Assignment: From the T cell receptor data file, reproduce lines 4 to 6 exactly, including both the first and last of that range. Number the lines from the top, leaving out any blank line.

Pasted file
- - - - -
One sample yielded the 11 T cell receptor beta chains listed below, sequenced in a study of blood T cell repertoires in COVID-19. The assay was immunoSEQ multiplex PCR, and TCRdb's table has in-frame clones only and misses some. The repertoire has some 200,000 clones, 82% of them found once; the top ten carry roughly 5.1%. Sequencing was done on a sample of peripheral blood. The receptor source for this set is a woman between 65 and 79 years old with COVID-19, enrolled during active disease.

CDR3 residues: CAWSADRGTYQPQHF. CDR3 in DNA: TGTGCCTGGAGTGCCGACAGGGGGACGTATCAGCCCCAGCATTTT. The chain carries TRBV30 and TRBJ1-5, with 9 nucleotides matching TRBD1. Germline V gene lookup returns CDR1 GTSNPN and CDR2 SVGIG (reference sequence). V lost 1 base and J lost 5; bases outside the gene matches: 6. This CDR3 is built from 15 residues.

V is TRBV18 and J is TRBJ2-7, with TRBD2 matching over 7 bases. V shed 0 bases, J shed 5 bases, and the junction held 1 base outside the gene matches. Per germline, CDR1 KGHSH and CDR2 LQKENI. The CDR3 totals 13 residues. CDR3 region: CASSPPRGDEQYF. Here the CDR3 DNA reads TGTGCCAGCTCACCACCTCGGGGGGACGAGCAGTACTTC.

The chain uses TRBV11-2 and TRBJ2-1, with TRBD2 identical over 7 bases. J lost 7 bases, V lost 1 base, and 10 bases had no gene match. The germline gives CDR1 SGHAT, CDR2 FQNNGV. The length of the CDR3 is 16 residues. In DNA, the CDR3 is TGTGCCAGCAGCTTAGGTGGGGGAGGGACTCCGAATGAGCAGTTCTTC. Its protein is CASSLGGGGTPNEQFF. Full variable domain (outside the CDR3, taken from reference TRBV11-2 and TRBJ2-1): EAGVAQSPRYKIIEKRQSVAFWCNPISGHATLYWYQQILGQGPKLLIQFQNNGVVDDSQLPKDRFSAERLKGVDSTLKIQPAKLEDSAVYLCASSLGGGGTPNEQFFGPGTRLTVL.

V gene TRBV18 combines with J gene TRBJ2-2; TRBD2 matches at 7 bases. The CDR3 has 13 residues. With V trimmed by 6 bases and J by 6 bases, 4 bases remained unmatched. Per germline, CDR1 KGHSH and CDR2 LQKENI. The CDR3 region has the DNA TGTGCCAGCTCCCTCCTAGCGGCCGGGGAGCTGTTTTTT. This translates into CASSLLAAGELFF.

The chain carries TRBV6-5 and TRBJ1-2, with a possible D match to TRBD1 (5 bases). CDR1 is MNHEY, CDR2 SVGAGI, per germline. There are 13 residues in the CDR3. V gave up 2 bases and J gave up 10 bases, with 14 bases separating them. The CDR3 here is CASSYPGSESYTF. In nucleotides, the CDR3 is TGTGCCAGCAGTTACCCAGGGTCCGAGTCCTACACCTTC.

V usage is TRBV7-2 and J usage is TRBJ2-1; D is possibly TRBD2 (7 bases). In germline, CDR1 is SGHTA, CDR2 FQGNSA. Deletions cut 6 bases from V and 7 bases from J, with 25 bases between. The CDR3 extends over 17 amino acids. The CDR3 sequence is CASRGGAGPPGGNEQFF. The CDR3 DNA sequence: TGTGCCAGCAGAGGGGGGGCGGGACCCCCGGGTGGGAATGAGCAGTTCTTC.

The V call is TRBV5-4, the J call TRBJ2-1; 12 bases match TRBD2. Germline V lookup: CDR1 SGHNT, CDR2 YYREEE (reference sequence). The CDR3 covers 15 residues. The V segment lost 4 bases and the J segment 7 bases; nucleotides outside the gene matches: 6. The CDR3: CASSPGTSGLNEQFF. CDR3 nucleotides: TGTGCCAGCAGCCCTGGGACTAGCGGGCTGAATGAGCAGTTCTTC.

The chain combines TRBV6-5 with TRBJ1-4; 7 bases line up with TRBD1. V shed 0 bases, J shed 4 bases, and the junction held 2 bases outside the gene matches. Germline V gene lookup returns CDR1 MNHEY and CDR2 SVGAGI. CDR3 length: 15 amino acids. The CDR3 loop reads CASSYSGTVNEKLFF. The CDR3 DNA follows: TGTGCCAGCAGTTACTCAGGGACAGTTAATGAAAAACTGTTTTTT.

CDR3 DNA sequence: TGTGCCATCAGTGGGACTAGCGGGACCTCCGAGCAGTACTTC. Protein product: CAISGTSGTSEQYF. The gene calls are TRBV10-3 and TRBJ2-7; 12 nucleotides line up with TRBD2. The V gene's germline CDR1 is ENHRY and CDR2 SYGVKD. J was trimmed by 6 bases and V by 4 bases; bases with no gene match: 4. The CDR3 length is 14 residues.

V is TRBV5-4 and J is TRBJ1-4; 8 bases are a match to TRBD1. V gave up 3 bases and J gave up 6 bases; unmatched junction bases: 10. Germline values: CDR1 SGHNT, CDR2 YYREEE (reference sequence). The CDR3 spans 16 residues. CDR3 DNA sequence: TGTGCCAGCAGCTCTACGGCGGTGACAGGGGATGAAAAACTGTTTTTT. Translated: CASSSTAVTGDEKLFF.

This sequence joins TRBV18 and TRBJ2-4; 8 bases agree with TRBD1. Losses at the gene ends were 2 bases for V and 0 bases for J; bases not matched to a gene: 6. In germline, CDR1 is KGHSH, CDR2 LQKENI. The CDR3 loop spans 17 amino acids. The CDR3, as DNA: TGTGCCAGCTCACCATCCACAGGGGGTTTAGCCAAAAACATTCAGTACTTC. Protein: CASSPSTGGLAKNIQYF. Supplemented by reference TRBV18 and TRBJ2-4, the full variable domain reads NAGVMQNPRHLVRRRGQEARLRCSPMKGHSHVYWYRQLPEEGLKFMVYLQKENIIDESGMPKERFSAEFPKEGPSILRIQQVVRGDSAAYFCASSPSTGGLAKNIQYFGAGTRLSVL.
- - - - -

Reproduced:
The chain uses TRBV11-2 and TRBJ2-1, with TRBD2 identical over 7 bases. J lost 7 bases, V lost 1 base, and 10 bases had no gene match. The germline gives CDR1 SGHAT, CDR2 FQNNGV. The length of the CDR3 is 16 residues. In DNA, the CDR3 is TGTGCCAGCAGCTTAGGTGGGGGAGGGACTCCGAATGAGCAGTTCTTC. Its protein is CASSLGGGGTPNEQFF. Full variable domain (outside the CDR3, taken from reference TRBV11-2 and TRBJ2-1): EAGVAQSPRYKIIEKRQSVAFWCNPISGHATLYWYQQILGQGPKLLIQFQNNGVVDDSQLPKDRFSAERLKGVDSTLKIQPAKLEDSAVYLCASSLGGGGTPNEQFFGPGTRLTVL.

V gene TRBV18 combines with J gene TRBJ2-2; TRBD2 matches at 7 bases. The CDR3 has 13 residues. With V trimmed by 6 bases and J by 6 bases, 4 bases remained unmatched. Per germline, CDR1 KGHSH and CDR2 LQKENI. The CDR3 region has the DNA TGTGCCAGCTCCCTCCTAGCGGCCGGGGAGCTGTTTTTT. This translates into CASSLLAAGELFF.

The chain carries TRBV6-5 and TRBJ1-2, with a possible D match to TRBD1 (5 bases). CDR1 is MNHEY, CDR2 SVGAGI, per germline. There are 13 residues in the CDR3. V gave up 2 bases and J gave up 10 bases, with 14 bases separating them. The CDR3 here is CASSYPGSESYTF. In nucleotides, the CDR3 is TGTGCCAGCAGTTACCCAGGGTCCGAGTCCTACACCTTC.